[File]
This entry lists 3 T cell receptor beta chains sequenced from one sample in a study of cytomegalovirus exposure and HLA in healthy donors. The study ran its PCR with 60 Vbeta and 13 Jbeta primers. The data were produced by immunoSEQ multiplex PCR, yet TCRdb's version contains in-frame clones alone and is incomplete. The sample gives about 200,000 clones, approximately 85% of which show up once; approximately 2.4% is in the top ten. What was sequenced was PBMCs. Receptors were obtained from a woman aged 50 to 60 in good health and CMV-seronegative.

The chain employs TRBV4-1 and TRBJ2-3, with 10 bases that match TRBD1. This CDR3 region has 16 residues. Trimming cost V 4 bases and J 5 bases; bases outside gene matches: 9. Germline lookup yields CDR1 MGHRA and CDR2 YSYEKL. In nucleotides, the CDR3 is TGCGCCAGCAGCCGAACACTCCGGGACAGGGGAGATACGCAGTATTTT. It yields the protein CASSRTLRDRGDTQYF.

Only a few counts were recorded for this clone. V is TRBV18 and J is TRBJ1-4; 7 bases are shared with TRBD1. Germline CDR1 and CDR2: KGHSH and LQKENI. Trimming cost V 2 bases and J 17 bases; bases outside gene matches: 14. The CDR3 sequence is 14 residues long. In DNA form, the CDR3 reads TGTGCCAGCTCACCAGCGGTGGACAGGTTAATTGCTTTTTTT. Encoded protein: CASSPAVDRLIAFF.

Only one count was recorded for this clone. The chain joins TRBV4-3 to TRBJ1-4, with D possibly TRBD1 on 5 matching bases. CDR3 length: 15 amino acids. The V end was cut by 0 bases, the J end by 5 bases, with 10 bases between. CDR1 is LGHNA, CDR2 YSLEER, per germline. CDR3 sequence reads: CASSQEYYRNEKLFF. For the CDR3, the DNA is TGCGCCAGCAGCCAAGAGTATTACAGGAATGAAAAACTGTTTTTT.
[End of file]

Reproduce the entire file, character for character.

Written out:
This entry lists 3 T cell receptor beta chains sequenced from one sample in a study of cytomegalovirus exposure and HLA in healthy donors. The study ran its PCR with 60 Vbeta and 13 Jbeta primers. The data were produced by immunoSEQ multiplex PCR, yet TCRdb's version contains in-frame clones alone and is incomplete. The sample gives about 200,000 clones, approximately 85% of which show up once; approximately 2.4% is in the top ten. What was sequenced was PBMCs. Receptors were obtained from a woman aged 50 to 60 in good health and CMV-seronegative.

The chain employs TRBV4-1 and TRBJ2-3, with 10 bases that match TRBD1. This CDR3 region has 16 residues. Trimming cost V 4 bases and J 5 bases; bases outside gene matches: 9. Germline lookup yields CDR1 MGHRA and CDR2 YSYEKL. In nucleotides, the CDR3 is TGCGCCAGCAGCCGAACACTCCGGGACAGGGGAGATACGCAGTATTTT. It yields the protein CASSRTLRDRGDTQYF.

Only a few counts were recorded for this clone. V is TRBV18 and J is TRBJ1-4; 7 bases are shared with TRBD1. Germline CDR1 and CDR2: KGHSH and LQKENI. Trimming cost V 2 bases and J 17 bases; bases outside gene matches: 14. The CDR3 sequence is 14 residues long. In DNA form, the CDR3 reads TGTGCCAGCTCACCAGCGGTGGACAGGTTAATTGCTTTTTTT. Encoded protein: CASSPAVDRLIAFF.

Only one count was recorded for this clone. The chain joins TRBV4-3 to TRBJ1-4, with D possibly TRBD1 on 5 matching bases. CDR3 length: 15 amino acids. The V end was cut by 0 bases, the J end by 5 bases, with 10 bases between. CDR1 is LGHNA, CDR2 YSLEER, per germline. CDR3 sequence reads: CASSQEYYRNEKLFF. For the CDR3, the DNA is TGCGCCAGCAGCCAAGAGTATTACAGGAATGAAAAACTGTTTTTT.